New school-entry rules on the way

 

New rules for school admission, designed to ensure greater transparency in the allocation of places, are set to be introduced next year.

Minister for Education Ruairí Quinn told second-level principals today that legislation allowing for a new regulatory framework for enrolments will be published in 2013. The framework, he said, should improve openness, consistency and equity in enrolment processes.

The new rules are set to be controversial. They could, for example, force schools to abandon admissions policies that favour the siblings of current or past pupils.

In 2006, a Department of Education audit found some schools were using restrictive admissions policies to exclude certain categories of students, including Travellers, those with special needs, the children of immigrants and even low academic achievers.

In his address to the National Association of Principals and Deputy Principals (NAPD) in Galway, Mr Quinn also highlighted new school self-evaluations, where the school principal - and not just Department of Education inspectors - take a key role in maintaining standards.

He said the new system would put school leaders at the centre of developing a culture of quality, improvement and accountability in their schools.

"It will give schools and school leaders more autonomy in setting the agenda for school improvement. Providing a clear framework in which school leaders and their staffs can focus on 'making learning better' is the key objective of school self-evaluation. . . . You are being empowered, as school leaders, to manage the teaching and learning in your schools, and to focus with your teachers on educational improvement in your schools," the Minister said.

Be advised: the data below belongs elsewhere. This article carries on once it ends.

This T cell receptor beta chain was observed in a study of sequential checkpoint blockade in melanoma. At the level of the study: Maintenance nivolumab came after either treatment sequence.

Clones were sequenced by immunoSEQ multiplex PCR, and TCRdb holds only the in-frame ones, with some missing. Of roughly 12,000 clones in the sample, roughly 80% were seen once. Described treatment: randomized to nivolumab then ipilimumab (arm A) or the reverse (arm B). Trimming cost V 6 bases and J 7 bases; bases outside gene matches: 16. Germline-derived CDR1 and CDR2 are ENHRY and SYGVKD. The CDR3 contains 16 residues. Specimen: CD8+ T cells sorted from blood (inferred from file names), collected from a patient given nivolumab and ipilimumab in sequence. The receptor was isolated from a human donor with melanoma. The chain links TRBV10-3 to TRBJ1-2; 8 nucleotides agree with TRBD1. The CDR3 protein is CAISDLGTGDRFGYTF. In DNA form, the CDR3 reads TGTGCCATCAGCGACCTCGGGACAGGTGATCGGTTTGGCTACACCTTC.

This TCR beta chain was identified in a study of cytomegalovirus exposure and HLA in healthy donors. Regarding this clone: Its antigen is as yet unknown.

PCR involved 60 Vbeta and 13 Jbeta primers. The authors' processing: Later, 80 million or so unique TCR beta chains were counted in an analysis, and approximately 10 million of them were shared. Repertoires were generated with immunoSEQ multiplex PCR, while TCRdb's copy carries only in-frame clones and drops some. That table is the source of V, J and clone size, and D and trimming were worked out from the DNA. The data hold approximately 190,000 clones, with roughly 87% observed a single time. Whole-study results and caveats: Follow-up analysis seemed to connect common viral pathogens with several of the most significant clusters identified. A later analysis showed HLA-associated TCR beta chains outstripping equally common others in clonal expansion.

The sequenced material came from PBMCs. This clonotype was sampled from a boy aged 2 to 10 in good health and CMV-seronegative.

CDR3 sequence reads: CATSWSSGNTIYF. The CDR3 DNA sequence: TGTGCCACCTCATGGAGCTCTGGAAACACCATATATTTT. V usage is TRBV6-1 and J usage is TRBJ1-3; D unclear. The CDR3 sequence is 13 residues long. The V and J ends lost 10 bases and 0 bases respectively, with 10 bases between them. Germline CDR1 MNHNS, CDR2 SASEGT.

He said annual reports from the school self-evaluations will also provide parents with much better information on school quality and school performance.

Mr Quinn told the conference the post-primary sector will see a rise of over 20,000 pupils in the next five years

The Minister also announced the establishment of new group in his department that will oversee changes in the transition by students from Leaving Cert to higher education. The new Transitions Reform Steering Group - chaired by the secretary general of the Department of Education, Seán Ó Foghlú, also includes representatives from the third level colleges.

On the new Junior Cert, he said he was heartened by the support of the NAPD and so many organisations for the proposed changes.

The new exam, he said, offers exciting new possibilities to schools to plan learning programmes that are varied and interesting for students and meets their learning needs. It will give students more opportunities to engage actively in their learning and to use their creative energies, Mr Quinn added.

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